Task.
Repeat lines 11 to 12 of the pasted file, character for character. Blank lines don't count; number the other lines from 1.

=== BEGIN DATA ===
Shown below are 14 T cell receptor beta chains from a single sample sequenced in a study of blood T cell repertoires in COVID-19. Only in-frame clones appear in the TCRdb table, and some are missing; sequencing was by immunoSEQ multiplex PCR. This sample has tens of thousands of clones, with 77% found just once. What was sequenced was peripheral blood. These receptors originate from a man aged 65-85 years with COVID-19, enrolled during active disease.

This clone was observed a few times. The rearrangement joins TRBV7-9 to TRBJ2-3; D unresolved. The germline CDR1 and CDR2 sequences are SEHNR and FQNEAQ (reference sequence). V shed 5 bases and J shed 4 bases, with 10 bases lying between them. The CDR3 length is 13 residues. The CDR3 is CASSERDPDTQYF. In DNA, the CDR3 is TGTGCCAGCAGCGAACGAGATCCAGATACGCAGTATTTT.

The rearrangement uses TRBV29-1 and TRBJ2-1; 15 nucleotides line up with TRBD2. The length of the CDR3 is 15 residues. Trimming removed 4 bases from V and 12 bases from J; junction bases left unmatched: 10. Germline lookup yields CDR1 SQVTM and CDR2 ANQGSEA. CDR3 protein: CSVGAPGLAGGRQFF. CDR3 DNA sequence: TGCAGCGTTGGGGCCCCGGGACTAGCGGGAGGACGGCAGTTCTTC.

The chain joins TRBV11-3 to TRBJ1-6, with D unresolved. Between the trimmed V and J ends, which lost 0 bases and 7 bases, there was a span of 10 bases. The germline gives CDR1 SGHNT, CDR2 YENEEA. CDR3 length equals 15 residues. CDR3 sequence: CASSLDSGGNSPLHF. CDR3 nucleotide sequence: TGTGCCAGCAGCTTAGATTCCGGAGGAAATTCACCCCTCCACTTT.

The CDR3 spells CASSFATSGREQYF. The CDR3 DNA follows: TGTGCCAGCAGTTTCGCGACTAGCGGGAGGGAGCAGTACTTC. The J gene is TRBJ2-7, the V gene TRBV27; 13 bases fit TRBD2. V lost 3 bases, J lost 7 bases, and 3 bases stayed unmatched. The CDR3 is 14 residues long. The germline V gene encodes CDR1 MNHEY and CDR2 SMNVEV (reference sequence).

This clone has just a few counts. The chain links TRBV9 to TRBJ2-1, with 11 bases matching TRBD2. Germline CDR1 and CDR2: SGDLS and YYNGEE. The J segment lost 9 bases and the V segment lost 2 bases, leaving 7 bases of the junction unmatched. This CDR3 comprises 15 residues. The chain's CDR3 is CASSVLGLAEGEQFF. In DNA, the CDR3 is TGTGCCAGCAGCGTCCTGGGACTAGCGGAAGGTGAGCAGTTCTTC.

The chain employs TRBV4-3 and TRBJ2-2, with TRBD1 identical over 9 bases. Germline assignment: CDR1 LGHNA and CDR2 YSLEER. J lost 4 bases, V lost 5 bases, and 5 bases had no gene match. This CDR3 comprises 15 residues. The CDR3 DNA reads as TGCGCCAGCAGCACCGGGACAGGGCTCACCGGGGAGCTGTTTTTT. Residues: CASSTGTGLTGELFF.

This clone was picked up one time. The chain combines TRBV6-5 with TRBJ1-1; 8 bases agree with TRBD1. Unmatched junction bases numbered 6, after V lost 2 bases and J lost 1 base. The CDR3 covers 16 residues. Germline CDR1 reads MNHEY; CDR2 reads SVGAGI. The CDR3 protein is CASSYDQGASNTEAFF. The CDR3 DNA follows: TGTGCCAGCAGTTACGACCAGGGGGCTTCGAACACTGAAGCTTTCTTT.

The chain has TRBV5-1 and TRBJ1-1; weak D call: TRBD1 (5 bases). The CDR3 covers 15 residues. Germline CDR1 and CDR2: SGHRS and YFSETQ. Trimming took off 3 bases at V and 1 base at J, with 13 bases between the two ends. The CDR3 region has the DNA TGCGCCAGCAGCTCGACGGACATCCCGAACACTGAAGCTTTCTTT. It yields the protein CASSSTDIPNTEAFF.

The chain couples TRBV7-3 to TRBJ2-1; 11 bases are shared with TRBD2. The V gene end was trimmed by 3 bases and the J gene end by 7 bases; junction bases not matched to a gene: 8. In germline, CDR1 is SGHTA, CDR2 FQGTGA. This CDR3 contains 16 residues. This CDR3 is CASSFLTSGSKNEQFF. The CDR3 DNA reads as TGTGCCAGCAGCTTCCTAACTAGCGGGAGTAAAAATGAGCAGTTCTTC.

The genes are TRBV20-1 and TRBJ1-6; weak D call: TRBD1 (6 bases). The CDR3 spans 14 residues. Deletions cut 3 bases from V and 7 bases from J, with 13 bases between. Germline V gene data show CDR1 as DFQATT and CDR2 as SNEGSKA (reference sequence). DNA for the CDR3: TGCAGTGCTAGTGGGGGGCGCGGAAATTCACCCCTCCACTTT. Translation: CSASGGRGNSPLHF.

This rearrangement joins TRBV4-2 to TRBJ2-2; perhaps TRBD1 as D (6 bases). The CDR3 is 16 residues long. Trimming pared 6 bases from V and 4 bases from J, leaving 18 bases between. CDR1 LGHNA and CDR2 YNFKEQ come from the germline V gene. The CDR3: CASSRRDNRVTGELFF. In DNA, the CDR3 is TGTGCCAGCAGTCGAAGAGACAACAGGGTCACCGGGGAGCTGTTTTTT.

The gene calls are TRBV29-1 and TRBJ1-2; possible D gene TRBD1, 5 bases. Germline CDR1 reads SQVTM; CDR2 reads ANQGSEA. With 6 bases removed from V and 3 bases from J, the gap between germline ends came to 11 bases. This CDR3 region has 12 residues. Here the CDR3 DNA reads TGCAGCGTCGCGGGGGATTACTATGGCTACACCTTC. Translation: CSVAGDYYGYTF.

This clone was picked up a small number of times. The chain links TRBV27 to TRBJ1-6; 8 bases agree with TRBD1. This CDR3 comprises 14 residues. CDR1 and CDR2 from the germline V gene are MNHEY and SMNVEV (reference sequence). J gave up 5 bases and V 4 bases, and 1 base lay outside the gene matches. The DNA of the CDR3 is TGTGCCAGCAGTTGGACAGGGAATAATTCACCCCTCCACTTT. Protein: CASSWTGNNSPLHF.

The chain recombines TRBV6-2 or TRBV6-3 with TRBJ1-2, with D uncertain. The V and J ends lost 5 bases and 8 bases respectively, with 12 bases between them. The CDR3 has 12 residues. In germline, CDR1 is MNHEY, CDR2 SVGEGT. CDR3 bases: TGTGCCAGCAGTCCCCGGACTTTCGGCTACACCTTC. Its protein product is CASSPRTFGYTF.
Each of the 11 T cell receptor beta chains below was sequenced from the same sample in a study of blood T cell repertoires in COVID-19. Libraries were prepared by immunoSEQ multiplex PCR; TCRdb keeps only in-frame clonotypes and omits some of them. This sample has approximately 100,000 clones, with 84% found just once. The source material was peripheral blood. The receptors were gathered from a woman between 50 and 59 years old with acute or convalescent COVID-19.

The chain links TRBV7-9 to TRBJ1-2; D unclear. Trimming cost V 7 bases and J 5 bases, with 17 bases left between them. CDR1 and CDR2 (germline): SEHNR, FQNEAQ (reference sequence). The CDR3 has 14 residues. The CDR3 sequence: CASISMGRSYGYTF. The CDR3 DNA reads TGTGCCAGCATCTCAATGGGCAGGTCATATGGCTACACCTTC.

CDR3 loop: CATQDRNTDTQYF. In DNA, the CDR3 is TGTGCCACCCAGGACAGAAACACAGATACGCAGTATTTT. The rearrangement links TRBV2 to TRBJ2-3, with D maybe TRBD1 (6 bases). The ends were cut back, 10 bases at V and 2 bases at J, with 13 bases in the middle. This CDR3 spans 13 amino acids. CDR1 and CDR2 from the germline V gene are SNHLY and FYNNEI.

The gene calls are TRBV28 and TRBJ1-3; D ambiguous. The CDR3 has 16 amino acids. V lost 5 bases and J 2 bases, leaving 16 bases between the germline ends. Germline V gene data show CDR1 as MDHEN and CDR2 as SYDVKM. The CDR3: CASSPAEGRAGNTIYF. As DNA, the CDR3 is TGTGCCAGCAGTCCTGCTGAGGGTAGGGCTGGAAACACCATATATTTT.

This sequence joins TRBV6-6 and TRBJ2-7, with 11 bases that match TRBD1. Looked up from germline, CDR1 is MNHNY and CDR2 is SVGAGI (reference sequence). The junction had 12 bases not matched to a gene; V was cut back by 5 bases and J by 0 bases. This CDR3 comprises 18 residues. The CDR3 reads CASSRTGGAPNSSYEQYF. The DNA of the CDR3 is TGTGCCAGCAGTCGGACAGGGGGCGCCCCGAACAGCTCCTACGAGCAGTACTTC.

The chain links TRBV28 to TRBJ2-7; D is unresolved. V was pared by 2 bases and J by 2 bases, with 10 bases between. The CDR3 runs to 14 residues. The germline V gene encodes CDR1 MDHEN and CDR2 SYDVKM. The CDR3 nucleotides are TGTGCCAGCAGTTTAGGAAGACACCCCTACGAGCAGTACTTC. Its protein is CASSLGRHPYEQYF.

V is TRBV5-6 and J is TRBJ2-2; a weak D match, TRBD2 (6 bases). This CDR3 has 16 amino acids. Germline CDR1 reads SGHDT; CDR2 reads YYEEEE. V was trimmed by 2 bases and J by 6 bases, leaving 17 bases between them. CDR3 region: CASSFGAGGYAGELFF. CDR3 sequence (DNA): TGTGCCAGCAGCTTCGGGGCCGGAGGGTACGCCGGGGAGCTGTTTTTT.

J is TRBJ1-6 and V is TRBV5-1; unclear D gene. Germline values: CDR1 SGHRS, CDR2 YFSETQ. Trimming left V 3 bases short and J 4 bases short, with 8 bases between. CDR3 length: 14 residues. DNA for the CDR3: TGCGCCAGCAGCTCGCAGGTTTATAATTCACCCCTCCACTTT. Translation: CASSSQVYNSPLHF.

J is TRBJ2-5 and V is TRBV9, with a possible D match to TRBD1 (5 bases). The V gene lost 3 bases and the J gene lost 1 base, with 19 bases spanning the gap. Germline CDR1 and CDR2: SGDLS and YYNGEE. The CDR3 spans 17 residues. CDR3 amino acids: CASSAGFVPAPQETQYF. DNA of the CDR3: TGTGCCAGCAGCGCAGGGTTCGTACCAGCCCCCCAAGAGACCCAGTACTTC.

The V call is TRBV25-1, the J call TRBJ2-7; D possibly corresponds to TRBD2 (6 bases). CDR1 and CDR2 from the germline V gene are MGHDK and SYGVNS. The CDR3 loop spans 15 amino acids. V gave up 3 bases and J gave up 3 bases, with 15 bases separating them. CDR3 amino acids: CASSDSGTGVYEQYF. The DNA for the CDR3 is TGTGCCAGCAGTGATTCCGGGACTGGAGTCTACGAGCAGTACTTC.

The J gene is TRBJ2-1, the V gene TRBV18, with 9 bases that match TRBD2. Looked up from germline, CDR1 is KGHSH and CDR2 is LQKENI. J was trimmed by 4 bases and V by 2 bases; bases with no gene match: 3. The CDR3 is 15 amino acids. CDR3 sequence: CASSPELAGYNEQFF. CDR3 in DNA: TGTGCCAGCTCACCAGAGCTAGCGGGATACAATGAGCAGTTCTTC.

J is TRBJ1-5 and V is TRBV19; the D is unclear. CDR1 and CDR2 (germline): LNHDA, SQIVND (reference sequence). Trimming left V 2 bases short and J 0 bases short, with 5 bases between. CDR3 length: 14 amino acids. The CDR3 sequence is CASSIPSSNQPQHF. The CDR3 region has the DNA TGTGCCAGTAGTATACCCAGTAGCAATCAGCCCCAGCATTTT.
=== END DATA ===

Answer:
The genes are TRBV20-1 and TRBJ1-6; weak D call: TRBD1 (6 bases). The CDR3 spans 14 residues. Deletions cut 3 bases from V and 7 bases from J, with 13 bases between. Germline V gene data show CDR1 as DFQATT and CDR2 as SNEGSKA (reference sequence). DNA for the CDR3: TGCAGTGCTAGTGGGGGGCGCGGAAATTCACCCCTCCACTTT. Translation: CSASGGRGNSPLHF.

This rearrangement joins TRBV4-2 to TRBJ2-2; perhaps TRBD1 as D (6 bases). The CDR3 is 16 residues long. Trimming pared 6 bases from V and 4 bases from J, leaving 18 bases between. CDR1 LGHNA and CDR2 YNFKEQ come from the germline V gene. The CDR3: CASSRRDNRVTGELFF. In DNA, the CDR3 is TGTGCCAGCAGTCGAAGAGACAACAGGGTCACCGGGGAGCTGTTTTTT.